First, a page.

Scope and Contents
J.Ph. Vogel, first chairman of the Kern Institute, brought together some 8,600 photographs and 12 photographic albums. Most of the photographs were taken by the Archeological Survey of India (including Burma and Sri Lanka), though Vogel collected also photographs from Thailand and Cambodia. N.J. Krom, first vice-chairman and second chairman, F.D.K. Bosch and his successors until 1942 and A.J. Bernet Kempers after World War II facilitated the constant flow of new photographs of the Archaeological Survey of the Netherlands East Indies (Oudheidkundige Dienst van Nederlandsch-Indië) and of the Indonesian Archeological Service (Dinas Purbakala Indonesia) through the intermediary of the Ministry of Colonial Affairs. Vogel and Krom saw also to the acquisition of the sub-collections of Isidore van Kinsbergen (Antiquities of Java I and II and the Borobudur Series), Kassian Cephas (Prambanan and Borobudur hidden base Series), Jan Kornelis de Cock (India and Sri Lanka in 1909-1910), Theodoor van Erp (Borobudur, Bali) and Claire Holt (1901-1970). N.J. Krom donated his own collection of photographs taken by Van Kinsbergen, Cephas and the photographers of the Archaeological Service of the Netherlands East Indies.
Hans Rhodius (1912-1988), founder of the Stichting Walter Spies Holland, donated his collection of photographs by Walter Spies to the Kern Institute in 1975. In the late 1970s the Collection Gerard Foekema started taking shape. In 1995, the Museum of the Tropics (Tropenmuseum), Amsterdam, gifted some 35,000 photographs to the Leiden University. These were the photographs of the former Institute of South Asian Archaeology in Amsterdam, which after the closure of the Institute in 1988 were removed to another location of the University of Amsterdam and renamed Collection 'Bibliotheek voor Aziatische Kunst en Archeologie' (BAKA). This collection includes de impressive sub-collection of c. 10,000 photographs brought together by Johanna Engelberta van Lohuizen-de Leeuw. The two sub-collections of photographs taken by Yves Coffin and Josephine Powell are also part of the 'BAKA' collection. Coffin was a French diplomat who served for many years in Southeast Asian countries. He was a talented photographer who devoted much of his spare time to taking photographs of temples and art works in the countries to which he had been posted. Powell was a renowed American photographer.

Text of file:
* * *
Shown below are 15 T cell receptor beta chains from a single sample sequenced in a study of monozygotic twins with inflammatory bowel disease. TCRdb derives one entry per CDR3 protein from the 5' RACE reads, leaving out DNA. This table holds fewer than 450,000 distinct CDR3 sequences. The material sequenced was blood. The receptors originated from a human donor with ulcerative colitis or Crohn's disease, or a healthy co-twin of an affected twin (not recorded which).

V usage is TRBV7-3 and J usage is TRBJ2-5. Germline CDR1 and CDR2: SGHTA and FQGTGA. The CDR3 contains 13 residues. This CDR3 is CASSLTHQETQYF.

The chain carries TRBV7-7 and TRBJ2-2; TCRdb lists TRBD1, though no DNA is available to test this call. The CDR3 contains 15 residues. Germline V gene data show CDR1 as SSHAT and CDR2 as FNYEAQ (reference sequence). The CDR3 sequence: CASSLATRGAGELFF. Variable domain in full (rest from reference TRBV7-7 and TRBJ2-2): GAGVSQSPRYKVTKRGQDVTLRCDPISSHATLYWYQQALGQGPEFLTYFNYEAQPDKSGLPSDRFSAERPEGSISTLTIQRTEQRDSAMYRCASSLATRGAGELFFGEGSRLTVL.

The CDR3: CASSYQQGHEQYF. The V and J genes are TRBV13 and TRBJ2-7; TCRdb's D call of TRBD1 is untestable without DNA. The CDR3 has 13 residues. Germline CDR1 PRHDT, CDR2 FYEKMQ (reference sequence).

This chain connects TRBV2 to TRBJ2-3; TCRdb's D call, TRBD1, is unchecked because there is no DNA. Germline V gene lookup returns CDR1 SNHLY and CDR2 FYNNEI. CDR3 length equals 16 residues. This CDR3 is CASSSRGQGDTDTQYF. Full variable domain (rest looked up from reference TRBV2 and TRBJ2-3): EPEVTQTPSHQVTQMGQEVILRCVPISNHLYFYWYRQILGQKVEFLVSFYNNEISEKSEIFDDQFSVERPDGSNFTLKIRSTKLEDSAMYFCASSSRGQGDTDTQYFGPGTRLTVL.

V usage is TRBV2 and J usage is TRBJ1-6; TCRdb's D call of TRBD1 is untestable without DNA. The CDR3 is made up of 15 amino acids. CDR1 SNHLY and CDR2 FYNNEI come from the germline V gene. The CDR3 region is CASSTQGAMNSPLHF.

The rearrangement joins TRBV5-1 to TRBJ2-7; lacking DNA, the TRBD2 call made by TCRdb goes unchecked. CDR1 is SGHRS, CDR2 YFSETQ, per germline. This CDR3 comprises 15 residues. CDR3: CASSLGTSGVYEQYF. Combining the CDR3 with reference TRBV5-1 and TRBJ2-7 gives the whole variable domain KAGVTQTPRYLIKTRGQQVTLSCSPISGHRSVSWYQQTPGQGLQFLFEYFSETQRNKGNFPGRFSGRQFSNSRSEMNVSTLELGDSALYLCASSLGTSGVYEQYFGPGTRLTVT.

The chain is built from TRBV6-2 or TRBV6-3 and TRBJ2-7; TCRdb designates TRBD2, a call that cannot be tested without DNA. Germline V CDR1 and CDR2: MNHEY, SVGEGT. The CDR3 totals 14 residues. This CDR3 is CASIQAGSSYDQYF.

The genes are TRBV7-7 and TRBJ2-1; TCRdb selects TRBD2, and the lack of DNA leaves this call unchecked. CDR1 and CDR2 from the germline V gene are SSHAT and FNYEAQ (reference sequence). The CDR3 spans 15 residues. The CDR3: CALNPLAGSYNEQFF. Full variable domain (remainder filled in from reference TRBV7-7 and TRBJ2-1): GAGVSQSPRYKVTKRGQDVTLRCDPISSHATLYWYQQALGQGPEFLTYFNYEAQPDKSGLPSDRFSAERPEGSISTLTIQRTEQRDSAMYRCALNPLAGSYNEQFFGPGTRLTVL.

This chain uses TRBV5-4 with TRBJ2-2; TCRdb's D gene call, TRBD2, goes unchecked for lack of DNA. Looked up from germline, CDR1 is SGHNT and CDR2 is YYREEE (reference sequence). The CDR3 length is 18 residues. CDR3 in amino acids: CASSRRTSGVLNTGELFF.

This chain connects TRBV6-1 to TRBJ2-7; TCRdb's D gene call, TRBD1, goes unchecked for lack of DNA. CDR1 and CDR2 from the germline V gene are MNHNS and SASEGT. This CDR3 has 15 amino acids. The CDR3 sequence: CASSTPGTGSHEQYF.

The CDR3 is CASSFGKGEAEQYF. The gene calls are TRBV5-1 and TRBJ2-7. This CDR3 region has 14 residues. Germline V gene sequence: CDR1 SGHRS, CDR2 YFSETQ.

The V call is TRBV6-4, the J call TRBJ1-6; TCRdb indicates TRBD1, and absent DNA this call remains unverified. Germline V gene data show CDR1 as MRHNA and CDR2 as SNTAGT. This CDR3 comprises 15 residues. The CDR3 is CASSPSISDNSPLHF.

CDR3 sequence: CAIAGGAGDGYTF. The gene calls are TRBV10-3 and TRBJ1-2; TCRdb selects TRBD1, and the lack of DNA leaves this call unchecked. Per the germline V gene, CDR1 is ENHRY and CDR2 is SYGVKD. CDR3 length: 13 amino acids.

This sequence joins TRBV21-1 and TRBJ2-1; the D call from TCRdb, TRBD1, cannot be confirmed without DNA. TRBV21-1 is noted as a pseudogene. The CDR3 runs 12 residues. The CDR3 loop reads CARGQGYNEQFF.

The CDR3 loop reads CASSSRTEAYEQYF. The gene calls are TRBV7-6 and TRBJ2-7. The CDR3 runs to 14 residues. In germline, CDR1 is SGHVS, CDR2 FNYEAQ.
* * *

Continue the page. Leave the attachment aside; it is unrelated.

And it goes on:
The Kern Institute Photography Collections hold the following substantial sub-collections:
- Creation: 1870-1990
- Creation: Bulk 1900-1990
Conditions Governing Access
See the various subcollections.
Conditions Governing Use
Regulations that apply during the use of these materials can be found on the website of Leiden University Library.
Biographical / Historical
On the initiative of the Sanskritist and archaeologist Jean Philippe Vogel (1871-1958) and the linguist and archaeologist Nicolaas Johannes Krom (1883-1945) an association was founded on 1 December 1924 for 'the establishment and maintenance of an Institute of Indian archaeology at the University of Leiden, named the Kern Institute'. A few months later, on 4 April 1925, the Institute was officially founded. The Institute was named after Hendrik Kern (1833-1917), who was appointed in 1865 as first professor of Sanskrit at Leiden University. Both founding fathers had a long-standing experience of research and field work – and knowledge of photography - in the former British and Dutch Asian colonies. In 1901-1913 Vogel had his headquarters in Lahore (Pakistan) as superintendant of the Northern Circle of the Archaeological Survey of India. After a study tour in British India and French Indo-China in 1910 on his way from the Netherlands to Java, Krom took up his new function of chairman of the Commissie in Nederlandsch-Indië voor Oudheidkundig Onderzoek op Java en Madoera (Commission for Archaeological Survey in Java and Madura) in Batavia (Jakarta) and was the brains behind, and first director of, the Oudheidkundige Dienst in Nederlandsch-Indië (Archaeological Survey of the Netherlands East Indies), founded in 1913. By the time they founded the Kern Institute, Vogel held the chair of Sanskrit and Krom the chair of Archaeology, Ancient and Colonial History of the Netherlands East Indies at Leiden University. Both scholars envisioned a multi-disciplinary approach to the new Indological studies and focused on India in its widest sense, that is all "Indies", the former Netherlands East Indies, British India and French Indo-China, and inevitably beyond (Central, South and Southeast Asia).
One of main objectives of the board of Kern Institute was to collect materials for education and research in the field of Central, South and Southeast Asian languages and cultures. Visual material was also crucial. Besides printed works and precious books, block prints, manuscripts, letters and archival material, casts, rubbings of stone and metal inscriptions, drawings, maps and plans, an impressive collection of c. 70,000 sepia-tinted and black and white photographs and c. 100,000 slides was brought together between 1925 and 1990.